Diagnose dry eye to ensure successful contact lens wear
by Stacy Zubkousky, OD, FSLS
Incorporating dry eye diagnostic testing is vital for a successful contact lens practice. Evaluating the type and severity of dry eye is crucial in determining the ideal contact lens choice and dry eye treatment that will facilitate ultimate success for that lens.
Working in a specialty contact lens practice, I see on a daily basis patients who struggle to continue to wear contact lenses or who have altogether dropped out of contact lens wear due to dry eye symptoms. Often these patients will remark that contact lenses are not for them, but they do not really understand why and are typically unaware of the many treatment options that could result in successful contact lens wear. While some modifications in contact lens modality, material and solution can help with tolerability, treating the patient’s underlying dry eye disease is essential for a positive contact lens experience.
Meibomian gland imaging or meibography is a diagnostic tool that has given doctors great insight into the prevalence of evaporative dry eye disease. About 85% of dry eye is evaporative in nature and stems from meibomian gland dysfunction (Findlay et al.). When presented with this overwhelming statistic, it makes sense for an eye care practitioner to start here, at the root of the problem.
Meibomian gland imaging devices on the market today include: LipiScan (Johnson & Johnson), LipiView II Ocular Surface Interferometer (Johnson & Johnson), Oculus Keratograph 5M and Meibox and MX2 (Box Medical Solutions). Thanks to these devices, we can now image the patient’s oil glands and view the amount of atrophy, which can help in determining the level of dry eye treatment and the contact lens choice, ranging from daily disposable lenses to scleral lenses.
Having a profile of the robustness and posture of an individual patient’s meibomian glands helps twofold: the image provides the patient with a direct visualization of their individual glands, motivating them to pursue intervention prior to onset of symptoms; and it enables practitioners to better treat patients by suggesting personalized therapies, contact lens materials and modalities that best serve them.
Although doctors have traditionally thought of dry eye syndrome as a condition exacerbated by inflammation and advancing age, a recent study showed that the majority of asymptomatic children 4 to 17 years old had at least mild meibomian gland atrophy (Blackie et al.).
Little research has been done on this demographic. Atrophy is a lifelong process that begins earlier than we once thought and it is certainly expedited by the unprecedented use of digital devices. As we gain valuable insight into the natural course of meibomian gland atrophy and the impacts of the environment and lifestyle, early intervention in patients who may or may not have become symptomatic becomes essential to extend contact lens tolerability.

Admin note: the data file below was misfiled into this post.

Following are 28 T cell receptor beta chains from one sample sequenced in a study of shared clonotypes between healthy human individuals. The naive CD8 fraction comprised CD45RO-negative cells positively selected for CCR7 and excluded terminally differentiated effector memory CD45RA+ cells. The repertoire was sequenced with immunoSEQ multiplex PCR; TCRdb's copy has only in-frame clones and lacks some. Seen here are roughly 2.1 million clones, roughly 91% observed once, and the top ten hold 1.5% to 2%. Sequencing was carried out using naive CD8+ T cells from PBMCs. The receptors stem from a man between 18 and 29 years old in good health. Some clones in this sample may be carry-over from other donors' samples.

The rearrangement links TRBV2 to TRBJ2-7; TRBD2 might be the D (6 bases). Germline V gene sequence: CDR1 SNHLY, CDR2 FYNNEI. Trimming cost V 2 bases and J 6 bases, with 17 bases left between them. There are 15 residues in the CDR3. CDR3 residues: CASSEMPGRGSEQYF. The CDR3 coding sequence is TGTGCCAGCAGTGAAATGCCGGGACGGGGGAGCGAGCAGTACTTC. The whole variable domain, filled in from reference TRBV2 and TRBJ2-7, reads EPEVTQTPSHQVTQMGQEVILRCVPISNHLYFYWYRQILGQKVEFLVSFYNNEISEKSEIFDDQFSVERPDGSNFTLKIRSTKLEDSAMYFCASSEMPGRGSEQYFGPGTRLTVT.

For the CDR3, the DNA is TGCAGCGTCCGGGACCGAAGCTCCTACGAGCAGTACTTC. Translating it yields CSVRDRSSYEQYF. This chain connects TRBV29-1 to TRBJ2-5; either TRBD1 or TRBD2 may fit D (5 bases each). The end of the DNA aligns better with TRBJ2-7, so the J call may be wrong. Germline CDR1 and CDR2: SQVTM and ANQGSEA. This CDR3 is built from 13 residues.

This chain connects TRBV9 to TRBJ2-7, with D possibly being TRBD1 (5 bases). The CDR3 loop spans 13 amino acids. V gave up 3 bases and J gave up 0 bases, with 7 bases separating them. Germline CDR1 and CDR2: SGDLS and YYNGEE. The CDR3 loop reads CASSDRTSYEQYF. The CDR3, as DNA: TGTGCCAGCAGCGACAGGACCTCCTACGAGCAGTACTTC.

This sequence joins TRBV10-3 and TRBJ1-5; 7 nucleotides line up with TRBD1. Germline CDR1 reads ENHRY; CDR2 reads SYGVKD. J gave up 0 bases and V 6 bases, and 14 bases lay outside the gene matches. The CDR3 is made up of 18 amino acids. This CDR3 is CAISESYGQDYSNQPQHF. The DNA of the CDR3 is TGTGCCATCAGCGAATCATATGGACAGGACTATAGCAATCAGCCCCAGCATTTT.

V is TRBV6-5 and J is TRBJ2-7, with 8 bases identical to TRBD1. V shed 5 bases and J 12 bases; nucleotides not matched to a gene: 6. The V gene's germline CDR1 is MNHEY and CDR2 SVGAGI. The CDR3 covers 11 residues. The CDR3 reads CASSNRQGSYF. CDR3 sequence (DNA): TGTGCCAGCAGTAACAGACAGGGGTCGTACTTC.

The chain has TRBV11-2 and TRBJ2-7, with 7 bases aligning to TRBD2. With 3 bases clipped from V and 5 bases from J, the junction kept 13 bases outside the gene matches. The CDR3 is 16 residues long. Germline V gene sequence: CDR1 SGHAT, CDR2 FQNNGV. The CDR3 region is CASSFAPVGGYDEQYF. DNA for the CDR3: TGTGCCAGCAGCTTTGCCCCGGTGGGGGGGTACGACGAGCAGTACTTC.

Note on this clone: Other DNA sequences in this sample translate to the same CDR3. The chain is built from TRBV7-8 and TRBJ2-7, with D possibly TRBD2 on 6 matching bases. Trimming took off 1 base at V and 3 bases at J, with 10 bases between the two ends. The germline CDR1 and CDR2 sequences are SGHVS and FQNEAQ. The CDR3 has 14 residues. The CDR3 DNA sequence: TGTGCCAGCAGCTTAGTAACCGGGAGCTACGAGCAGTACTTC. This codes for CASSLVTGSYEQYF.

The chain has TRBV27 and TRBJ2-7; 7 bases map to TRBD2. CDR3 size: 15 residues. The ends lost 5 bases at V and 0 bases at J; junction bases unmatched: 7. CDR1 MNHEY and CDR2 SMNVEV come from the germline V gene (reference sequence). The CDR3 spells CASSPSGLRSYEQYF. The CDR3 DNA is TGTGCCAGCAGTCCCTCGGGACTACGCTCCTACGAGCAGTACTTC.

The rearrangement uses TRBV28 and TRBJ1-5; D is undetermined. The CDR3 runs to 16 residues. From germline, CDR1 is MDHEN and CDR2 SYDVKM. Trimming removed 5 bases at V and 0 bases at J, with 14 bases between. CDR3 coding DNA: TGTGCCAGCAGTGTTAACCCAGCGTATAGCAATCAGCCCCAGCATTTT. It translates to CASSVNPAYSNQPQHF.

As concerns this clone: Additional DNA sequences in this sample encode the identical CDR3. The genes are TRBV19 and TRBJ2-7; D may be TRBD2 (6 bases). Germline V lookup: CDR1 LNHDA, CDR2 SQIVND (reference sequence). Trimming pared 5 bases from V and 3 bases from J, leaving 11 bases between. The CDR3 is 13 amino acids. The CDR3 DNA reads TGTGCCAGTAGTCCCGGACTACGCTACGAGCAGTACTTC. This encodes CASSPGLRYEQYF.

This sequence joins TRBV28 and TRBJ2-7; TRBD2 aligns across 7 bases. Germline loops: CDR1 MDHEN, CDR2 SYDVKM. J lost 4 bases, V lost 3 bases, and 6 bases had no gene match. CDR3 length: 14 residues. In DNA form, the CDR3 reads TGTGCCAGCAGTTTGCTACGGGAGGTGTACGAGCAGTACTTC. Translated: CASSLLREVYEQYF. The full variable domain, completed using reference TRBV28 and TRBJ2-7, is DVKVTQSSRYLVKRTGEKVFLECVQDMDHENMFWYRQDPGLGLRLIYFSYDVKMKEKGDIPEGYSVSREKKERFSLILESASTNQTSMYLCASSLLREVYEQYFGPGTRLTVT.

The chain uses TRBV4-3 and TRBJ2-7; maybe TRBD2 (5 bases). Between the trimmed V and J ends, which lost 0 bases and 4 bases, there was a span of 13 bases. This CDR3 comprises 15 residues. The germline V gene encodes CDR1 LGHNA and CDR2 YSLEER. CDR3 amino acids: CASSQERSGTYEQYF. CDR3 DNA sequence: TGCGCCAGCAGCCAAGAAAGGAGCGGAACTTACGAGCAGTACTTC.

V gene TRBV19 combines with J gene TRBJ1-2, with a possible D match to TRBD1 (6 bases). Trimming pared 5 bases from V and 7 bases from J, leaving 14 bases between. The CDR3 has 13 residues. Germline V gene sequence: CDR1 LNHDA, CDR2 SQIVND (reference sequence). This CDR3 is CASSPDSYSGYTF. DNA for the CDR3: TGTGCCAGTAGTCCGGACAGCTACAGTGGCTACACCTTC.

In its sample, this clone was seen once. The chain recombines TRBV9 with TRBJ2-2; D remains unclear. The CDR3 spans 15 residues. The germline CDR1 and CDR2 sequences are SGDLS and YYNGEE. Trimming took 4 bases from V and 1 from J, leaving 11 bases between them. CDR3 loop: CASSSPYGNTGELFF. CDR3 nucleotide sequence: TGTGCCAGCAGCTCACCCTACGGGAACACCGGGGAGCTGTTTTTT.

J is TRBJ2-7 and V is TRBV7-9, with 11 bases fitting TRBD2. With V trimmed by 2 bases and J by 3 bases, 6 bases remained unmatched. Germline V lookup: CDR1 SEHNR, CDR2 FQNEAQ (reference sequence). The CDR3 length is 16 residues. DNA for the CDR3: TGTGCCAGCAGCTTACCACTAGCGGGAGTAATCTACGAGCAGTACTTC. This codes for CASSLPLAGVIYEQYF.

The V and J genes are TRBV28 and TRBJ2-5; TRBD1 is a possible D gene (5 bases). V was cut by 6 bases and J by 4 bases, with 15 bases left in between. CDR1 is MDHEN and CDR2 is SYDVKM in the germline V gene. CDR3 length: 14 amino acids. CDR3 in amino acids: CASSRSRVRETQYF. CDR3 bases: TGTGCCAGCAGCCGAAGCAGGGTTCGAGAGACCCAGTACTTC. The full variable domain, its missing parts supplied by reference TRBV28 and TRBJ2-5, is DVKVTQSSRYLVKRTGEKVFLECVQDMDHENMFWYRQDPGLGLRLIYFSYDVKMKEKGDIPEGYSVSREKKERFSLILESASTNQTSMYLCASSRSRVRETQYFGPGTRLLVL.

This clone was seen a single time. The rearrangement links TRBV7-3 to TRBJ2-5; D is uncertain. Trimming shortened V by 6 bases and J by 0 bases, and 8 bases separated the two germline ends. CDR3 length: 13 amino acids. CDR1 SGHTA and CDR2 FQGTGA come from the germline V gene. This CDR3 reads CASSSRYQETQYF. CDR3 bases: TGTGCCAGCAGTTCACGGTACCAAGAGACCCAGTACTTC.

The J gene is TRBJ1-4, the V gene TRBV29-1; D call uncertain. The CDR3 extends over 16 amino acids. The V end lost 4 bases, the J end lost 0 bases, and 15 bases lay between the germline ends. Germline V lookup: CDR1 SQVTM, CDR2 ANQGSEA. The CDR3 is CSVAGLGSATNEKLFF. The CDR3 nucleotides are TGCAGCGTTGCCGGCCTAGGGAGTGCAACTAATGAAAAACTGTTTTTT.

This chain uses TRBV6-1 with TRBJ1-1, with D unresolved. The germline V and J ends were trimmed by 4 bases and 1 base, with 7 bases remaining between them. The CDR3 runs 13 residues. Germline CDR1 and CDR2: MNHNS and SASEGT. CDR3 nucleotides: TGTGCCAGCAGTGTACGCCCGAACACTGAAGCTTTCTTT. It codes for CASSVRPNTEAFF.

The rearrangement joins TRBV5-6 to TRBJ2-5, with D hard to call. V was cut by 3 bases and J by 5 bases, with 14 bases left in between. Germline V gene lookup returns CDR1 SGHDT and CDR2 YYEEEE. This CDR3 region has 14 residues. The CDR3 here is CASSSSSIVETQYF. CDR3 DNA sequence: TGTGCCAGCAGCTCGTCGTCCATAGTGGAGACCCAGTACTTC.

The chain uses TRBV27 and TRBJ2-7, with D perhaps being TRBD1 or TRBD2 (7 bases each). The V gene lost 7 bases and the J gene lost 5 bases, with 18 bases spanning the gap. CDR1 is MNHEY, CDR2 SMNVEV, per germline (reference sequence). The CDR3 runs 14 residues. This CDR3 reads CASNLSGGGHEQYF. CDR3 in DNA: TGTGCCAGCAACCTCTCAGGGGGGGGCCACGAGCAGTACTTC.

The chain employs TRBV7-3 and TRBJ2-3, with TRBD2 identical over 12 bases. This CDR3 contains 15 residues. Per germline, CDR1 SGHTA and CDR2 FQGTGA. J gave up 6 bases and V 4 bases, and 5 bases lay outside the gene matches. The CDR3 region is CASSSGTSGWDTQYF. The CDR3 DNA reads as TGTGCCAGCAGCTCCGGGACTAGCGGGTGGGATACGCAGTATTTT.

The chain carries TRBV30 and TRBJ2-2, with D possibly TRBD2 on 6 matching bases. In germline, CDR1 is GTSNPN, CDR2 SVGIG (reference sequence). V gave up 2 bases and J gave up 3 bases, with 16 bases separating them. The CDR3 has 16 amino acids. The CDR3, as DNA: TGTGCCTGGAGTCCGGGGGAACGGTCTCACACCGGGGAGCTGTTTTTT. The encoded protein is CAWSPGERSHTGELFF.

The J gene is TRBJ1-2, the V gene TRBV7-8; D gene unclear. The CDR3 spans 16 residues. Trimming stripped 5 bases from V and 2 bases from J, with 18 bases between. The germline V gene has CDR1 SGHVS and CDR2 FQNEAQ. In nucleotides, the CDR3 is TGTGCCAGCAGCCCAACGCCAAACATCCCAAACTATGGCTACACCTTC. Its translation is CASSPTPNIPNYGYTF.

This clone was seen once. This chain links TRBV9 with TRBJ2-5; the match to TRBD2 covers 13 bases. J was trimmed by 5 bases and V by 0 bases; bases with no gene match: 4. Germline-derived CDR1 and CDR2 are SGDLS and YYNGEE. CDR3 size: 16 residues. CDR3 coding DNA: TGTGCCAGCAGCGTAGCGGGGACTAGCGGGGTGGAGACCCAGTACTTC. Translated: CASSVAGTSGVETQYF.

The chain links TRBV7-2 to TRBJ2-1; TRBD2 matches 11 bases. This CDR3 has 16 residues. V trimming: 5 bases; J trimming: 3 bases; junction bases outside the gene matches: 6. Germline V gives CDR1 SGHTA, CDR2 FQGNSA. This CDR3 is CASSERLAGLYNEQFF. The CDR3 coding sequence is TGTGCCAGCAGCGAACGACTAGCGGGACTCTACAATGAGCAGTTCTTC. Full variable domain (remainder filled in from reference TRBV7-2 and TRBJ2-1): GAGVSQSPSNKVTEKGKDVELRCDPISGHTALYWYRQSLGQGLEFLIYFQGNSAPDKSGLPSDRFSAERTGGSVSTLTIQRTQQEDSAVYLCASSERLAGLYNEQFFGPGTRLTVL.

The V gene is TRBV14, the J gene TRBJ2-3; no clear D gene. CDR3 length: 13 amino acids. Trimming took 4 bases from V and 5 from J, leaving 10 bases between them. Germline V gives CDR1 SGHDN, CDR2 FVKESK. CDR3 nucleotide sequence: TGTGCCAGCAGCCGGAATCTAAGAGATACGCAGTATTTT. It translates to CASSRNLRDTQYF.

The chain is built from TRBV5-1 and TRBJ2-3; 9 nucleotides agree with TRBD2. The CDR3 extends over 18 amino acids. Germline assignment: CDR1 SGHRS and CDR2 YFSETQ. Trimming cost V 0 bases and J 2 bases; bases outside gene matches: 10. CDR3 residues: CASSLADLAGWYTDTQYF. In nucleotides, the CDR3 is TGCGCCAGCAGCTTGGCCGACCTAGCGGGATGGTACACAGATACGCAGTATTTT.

Additional diagnostic tools
A toolbox of diagnostic dry eye tools is important for any contact lens practice.
InflammaDry (Quidel) is another tool that is useful for a complete dry eye work-up or when considering placing a patient on topical treatment of steroids or immunomodulatory agents such as Restasis (cyclosporine ophthalmic emulsion 0.05%, Allergan), Xiidra (lifitegrast ophthalmic solution 5%, Novartis) or Cequa (topical cyclosporine ophthalmic solution 0.09%, Sun Pharmaceutical).
InflammaDry is an in-office test that detects elevated levels of matrix metalloproteinase-9 (MMP-9), an enzyme implicated in the propagation of inflammatory dry eye disease. This test is particularly useful in contact lens patients with little to no clinical signs of dry eye who are symptomatic for dry eye with contact lens wear.
Not all diagnostic testing requires significant monetary investment on the part of the practitioner. Schirmer’s test is an inexpensive method of assessing tear production involving the placement of a filter paper strip into the lower fornix of the eye for several minutes. If the tear production is under 10 mm, it is considered abnormal and suggests aqueous deficient dry eye. Schirmer’s testing is performed on my patients during a complete dry eye evaluation. This test is particularly useful when I suspect Sjogren’s syndrome.
Another effective diagnostic assessment that does not require additional equipment is the tear break-up time (TBUT). This is measured by instilling sodium fluorescein dye into the patient's eye and observing the tear film evaporation under cobalt blue light. The patient is asked not to blink, and the tear stability is documented by the number of seconds that the tear film coats the cornea before the onset of desiccation. A result under 10 seconds suggests evaporative dry eye.
When a patient wears contact lenses, the tears are separated into pre- and post-tear film (Markoulli et al.). Evaluating the overall tear film quality and stability can further help understand why a patient may be having dry eye with their contact lenses.
The LipiView II can measure lipid layer, and the Oculus Keratograph 5M takes a noninvasive TBUT without the need for dye.
Finlay Q, et al. Aust Prescr. 2018;doi:10.18773/austprescr.2018.048.
Blackie C, et al. Clin Ophthalmol. 2018;doi:10.2147/OPTH.S153297.
Markoulli M, et al. Clinical Optometry. 2017;doi:10.2147/OPTO.S111130.
For more information:
Stacy Zubkousky, OD, FSLS, practices at the Weston Contact Lens Institute in Weston, Fla. She can be reached at: firstname.lastname@example.org.
Disclosure: Zubkousky reports no relevant financial disclosures.Editor's note: This article was updated to correct information regarding the Xiidra manufacturer.